Nicholas Tew re-appears later, as an activist in the growing Leveller movement in 1647; an initiator, together with William Walwyn and others, of the ‘Large Petition’, a set of demands for constitutional and social reform, the most far-reaching yet articulated by the Levellers and New Model Army Agitators. The petition called for the abolition of tithes and monopolies, of unequal and unjust punishments, the banning of imprisonment for debt and harsh conditions and treatment in prisons, and pressed for the recognition of freedom of religious conscience, freedom of speech and the press, pegging back of the powers of the House of Lords and ending repression and persecution by the Presbyterian Parliament. The Levellers had developed petitioning as one of their main campaigning tools, and had recently managed to collect 10,000 signatures for one calling for the release of Lilburne and other imprisoned radicals who had been jailed by parliament for publishing ‘scandalous’ pamphlets, tracts calling for political reform and denouncing parliamentary repression and wavering in the cause that the civil war had been fought for.

This previous petition had been signed by thousands, despite active interference from some army leaders, and even from independent ministers who had previously been allies or supporters of Lilburne’s campaigns for change. The radicalisation of parts of the movement that had opposed king Charles was opening up splits in previous alliances, as Lilburne and others evolved programs that went beyond religious self-determination towards social change…

By this time Tew had been called to give evidence several times before the Committee of Examinations, and besides Lilburne was a known associate of men like William Browne, a Leveller bookseller, and Major Tulidah, a soldier thought to have been a ‘London agent’ for the Agitators, a connection between the radicals in the City of London and the army.

Besides his arrest in 1645, Tew had also been imprisoned again, ‘most illegally by the present Lord Mayor of London, fetched out of his shop and committed to Newgate, for having had in his custody one of the petitions promoted by the citizens of London. He was also to go to jail in 1647.

Tew was one of a crowd who marched in support of the minister Thomas Lambe, when he was summoned to interrogation by the Committee in March 1647, and was arrested while reading a statement aloud in the Court of requests responding to Parliamentary denunciation of the Large Petition as a seditious libel, and jailed in Westminster Prison. A disturbance followed in which Tulidah and others were dispersed by force. Tew refused to petition the House of Commons for his release and remained locked up, despite further petitions which called for his release as well as for recognition of the right to petition, and restriction of the powers of the reactionary parliamentary committees.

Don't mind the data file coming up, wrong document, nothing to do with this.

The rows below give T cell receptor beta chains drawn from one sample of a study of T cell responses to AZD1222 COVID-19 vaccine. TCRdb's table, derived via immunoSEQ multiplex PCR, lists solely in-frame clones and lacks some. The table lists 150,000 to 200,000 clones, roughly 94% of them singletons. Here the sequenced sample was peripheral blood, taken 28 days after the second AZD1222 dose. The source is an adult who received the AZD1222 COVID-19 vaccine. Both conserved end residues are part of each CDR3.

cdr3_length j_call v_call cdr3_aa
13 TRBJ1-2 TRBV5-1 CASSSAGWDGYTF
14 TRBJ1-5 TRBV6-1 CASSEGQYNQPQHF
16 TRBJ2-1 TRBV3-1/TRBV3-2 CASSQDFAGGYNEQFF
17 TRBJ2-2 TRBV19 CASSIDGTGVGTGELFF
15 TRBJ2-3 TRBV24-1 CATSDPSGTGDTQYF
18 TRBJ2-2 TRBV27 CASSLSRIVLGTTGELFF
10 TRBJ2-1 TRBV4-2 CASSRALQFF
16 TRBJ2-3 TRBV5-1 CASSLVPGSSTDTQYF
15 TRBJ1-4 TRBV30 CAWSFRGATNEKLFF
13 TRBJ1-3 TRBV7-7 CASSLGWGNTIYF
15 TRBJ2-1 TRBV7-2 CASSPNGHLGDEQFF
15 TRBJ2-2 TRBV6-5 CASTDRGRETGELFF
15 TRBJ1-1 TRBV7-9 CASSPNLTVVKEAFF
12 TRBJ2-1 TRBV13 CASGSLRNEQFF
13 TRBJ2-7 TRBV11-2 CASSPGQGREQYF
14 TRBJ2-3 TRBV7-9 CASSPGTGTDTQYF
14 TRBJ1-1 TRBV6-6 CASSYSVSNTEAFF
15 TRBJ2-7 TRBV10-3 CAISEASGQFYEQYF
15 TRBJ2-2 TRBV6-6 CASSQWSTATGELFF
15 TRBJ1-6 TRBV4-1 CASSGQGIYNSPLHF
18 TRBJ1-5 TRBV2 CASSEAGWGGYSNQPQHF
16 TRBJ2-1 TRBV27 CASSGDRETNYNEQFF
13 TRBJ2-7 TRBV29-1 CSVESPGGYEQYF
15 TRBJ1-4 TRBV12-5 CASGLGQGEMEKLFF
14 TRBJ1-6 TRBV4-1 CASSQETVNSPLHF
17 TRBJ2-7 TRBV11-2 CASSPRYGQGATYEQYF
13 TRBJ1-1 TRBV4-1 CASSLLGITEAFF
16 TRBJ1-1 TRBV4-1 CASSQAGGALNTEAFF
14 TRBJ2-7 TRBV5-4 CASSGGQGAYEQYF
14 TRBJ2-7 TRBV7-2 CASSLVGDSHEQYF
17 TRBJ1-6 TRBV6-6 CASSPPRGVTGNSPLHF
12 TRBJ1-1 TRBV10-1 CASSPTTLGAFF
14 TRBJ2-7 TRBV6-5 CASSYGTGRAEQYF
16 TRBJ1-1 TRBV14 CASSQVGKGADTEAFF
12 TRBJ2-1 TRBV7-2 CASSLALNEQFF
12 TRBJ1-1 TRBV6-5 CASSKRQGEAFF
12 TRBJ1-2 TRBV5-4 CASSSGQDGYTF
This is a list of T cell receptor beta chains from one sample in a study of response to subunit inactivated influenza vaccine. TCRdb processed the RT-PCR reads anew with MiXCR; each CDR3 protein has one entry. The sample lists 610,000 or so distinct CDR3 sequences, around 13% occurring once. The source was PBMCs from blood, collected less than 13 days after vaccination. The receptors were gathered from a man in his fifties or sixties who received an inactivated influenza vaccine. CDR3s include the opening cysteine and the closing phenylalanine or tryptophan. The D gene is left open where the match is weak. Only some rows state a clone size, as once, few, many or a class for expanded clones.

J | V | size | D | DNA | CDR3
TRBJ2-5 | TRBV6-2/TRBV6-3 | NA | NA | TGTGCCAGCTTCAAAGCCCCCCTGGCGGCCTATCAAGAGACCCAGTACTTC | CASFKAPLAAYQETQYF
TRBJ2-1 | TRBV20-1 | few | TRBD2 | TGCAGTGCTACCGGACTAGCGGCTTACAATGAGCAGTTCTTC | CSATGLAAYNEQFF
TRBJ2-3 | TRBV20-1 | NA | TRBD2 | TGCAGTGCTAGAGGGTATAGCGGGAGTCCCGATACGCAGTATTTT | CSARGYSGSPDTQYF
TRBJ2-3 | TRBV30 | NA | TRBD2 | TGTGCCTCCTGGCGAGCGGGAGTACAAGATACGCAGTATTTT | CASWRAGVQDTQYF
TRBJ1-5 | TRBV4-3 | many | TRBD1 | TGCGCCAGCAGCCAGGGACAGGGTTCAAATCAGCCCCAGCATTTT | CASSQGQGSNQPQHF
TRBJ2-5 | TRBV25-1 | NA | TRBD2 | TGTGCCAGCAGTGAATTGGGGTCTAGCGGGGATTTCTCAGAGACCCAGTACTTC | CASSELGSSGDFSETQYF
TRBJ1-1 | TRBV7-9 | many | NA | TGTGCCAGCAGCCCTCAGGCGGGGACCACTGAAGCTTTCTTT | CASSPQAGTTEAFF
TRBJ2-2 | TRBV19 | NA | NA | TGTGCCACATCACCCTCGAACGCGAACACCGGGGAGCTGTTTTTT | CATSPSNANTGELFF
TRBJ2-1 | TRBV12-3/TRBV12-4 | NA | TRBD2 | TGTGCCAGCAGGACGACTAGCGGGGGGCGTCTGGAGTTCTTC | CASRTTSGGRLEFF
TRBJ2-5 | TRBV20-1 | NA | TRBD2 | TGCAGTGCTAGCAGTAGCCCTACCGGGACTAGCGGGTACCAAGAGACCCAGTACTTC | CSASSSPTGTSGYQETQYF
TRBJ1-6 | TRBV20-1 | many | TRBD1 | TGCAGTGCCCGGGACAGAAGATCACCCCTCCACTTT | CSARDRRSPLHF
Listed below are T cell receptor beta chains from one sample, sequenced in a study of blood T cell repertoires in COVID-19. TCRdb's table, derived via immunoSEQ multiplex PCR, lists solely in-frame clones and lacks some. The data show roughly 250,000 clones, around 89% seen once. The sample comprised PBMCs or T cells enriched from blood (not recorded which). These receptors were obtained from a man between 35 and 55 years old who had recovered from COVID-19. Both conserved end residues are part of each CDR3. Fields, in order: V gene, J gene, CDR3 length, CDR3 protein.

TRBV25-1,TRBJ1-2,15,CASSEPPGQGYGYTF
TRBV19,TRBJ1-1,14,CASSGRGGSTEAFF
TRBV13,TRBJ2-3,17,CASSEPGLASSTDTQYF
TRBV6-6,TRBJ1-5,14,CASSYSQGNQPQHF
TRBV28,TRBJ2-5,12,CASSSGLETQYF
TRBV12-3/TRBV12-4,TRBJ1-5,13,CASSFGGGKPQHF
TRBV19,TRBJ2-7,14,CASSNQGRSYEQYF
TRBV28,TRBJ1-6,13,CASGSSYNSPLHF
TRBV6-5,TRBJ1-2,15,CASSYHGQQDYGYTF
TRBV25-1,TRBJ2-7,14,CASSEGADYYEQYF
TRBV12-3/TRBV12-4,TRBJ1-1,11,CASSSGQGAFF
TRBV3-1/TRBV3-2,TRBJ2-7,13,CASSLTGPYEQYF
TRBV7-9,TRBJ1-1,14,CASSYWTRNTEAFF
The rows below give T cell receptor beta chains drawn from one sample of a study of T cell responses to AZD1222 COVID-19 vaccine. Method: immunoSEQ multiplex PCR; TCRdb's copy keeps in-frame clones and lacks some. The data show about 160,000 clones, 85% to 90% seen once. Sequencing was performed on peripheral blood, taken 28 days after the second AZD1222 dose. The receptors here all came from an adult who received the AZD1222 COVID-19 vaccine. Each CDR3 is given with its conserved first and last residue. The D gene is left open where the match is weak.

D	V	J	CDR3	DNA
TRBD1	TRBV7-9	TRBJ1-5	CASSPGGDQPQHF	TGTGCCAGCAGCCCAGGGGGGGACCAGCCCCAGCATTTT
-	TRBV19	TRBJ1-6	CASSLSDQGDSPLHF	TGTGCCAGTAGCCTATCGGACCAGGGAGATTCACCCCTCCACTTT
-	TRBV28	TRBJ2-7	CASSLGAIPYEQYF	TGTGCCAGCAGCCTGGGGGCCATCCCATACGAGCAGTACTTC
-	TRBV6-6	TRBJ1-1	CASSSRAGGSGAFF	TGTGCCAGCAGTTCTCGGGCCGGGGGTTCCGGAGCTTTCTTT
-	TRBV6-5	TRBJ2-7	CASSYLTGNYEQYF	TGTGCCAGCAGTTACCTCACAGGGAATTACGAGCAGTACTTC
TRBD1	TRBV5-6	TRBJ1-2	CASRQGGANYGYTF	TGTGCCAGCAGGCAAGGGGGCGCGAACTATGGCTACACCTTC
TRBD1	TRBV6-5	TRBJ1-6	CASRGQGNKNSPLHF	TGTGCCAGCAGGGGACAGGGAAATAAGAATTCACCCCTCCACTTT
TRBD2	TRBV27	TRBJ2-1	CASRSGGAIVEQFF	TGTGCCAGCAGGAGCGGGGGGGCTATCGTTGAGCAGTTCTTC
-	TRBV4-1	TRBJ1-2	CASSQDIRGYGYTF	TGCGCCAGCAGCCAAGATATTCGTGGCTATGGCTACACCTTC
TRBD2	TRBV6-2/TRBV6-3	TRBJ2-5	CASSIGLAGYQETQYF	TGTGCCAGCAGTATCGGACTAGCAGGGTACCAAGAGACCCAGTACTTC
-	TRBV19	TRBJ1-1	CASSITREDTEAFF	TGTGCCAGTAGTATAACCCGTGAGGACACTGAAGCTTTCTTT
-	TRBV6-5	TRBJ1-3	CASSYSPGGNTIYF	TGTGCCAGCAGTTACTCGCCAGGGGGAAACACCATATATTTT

I don’t know what happened to Tew after this, though he may have continued to work as a stationer in Coleman Street till 1660 at least…

Worth reading: Free-Born John, The Biography of John Lilburne, Pauline Gregg.

and

The British Baptists and politics, 1603-1649Stephen Wright.

And a good short look at Coleman Street

@@@@@@@@@@@@@@@@@@@@@@@@@@@@@@@

An entry in the
2017 London Rebel History Calendar – check it out online.

Today in London’s festive history: Puritan ban on Xmas widely ignored in London, 1644.

Everyone knows that Cromwell and the puritans of the English Revolution banned Christmas…
Perhaps less well-known is the opposition and resistance the ban aroused. In London, as elsewhere, the repression of popular culture was not imposed without rioting and disorder…

During the seventeenth century, as now, Christmas was one of the most important dates in the calendar, both as a religious festival and as a holiday. Over the twelve days of a seventeenth-century Christmas, churches and other buildings were decorated with rosemary and bays, holly and ivy; pretty much everyone went to Christmas Day church services, presents were exchanged at New Year, and Christmas boxes were distributed to servants, tradesmen and the poor. Large quantities of food were obviously also eaten – this period of winter following on from the annual slaughtering of livestock, and a couple of months after the harvest, it was one time in the year when food was in relatively plentiful supply (in contrast summertime was comparatively lean); so great quantities of brawn, roast beef, ‘plum-pottage’, minced pies and special Christmas ale were consumed. Dancing, singing, card games and stage-plays filled the days.

Also associated with this time of year were drunkenness, promiscuity and other forms of excess (so some things have TOTALLY changed then…!) Most of the festivals dotted through the year had an element of disorder and licence to go a bit wild. The idea of ‘misrule’, and of a ritualised reversal of traditional social norms, was an important element of Christmas (generally associated with Holy Innocents Day, 28th December), a time of limited licenced reversal and breakdown of hierarchies, a useful safety-valve for the simmering class and other tensions within society.

The disorderly pleasures of Christmas, however, enraged the Puritans of sixteenth- and seventeenth-century England. In the 1580s, Philip Stubbes, the author of The Anatomie of Abuses, complained: